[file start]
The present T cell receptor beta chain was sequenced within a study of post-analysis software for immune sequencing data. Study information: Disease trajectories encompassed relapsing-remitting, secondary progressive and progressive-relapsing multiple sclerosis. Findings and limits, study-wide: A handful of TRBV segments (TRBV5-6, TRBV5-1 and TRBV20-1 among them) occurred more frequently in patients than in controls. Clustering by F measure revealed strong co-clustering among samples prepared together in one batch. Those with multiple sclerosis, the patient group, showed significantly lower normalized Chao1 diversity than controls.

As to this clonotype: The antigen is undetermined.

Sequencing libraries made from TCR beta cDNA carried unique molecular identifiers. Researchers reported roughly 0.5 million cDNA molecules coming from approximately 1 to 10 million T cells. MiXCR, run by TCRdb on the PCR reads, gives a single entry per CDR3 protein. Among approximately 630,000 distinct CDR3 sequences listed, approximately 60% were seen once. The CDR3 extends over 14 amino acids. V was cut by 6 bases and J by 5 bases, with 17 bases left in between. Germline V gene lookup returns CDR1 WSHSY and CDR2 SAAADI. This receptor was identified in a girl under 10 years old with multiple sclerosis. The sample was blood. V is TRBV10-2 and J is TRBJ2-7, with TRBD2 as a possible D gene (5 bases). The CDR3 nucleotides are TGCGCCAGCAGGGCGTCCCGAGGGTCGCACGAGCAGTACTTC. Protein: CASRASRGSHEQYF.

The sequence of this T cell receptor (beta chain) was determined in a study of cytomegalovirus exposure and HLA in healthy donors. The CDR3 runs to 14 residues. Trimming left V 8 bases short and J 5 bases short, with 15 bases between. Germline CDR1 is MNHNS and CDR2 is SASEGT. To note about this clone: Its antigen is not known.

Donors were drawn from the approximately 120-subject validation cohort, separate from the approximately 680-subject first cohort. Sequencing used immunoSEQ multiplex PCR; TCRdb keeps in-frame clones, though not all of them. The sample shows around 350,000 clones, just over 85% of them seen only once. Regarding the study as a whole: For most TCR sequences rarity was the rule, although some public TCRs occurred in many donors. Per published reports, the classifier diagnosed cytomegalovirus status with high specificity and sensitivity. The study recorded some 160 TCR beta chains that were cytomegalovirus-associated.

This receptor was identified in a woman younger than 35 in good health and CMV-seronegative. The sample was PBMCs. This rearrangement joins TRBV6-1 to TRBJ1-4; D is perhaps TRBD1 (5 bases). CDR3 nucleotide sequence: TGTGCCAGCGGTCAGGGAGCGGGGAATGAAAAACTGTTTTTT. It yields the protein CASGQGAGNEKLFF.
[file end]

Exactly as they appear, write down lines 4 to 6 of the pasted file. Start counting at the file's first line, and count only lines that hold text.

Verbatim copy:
The sequence of this T cell receptor (beta chain) was determined in a study of cytomegalovirus exposure and HLA in healthy donors. The CDR3 runs to 14 residues. Trimming left V 8 bases short and J 5 bases short, with 15 bases between. Germline CDR1 is MNHNS and CDR2 is SASEGT. To note about this clone: Its antigen is not known.

Donors were drawn from the approximately 120-subject validation cohort, separate from the approximately 680-subject first cohort. Sequencing used immunoSEQ multiplex PCR; TCRdb keeps in-frame clones, though not all of them. The sample shows around 350,000 clones, just over 85% of them seen only once. Regarding the study as a whole: For most TCR sequences rarity was the rule, although some public TCRs occurred in many donors. Per published reports, the classifier diagnosed cytomegalovirus status with high specificity and sensitivity. The study recorded some 160 TCR beta chains that were cytomegalovirus-associated.

This receptor was identified in a woman younger than 35 in good health and CMV-seronegative. The sample was PBMCs. This rearrangement joins TRBV6-1 to TRBJ1-4; D is perhaps TRBD1 (5 bases). CDR3 nucleotide sequence: TGTGCCAGCGGTCAGGGAGCGGGGAATGAAAAACTGTTTTTT. It yields the protein CASGQGAGNEKLFF.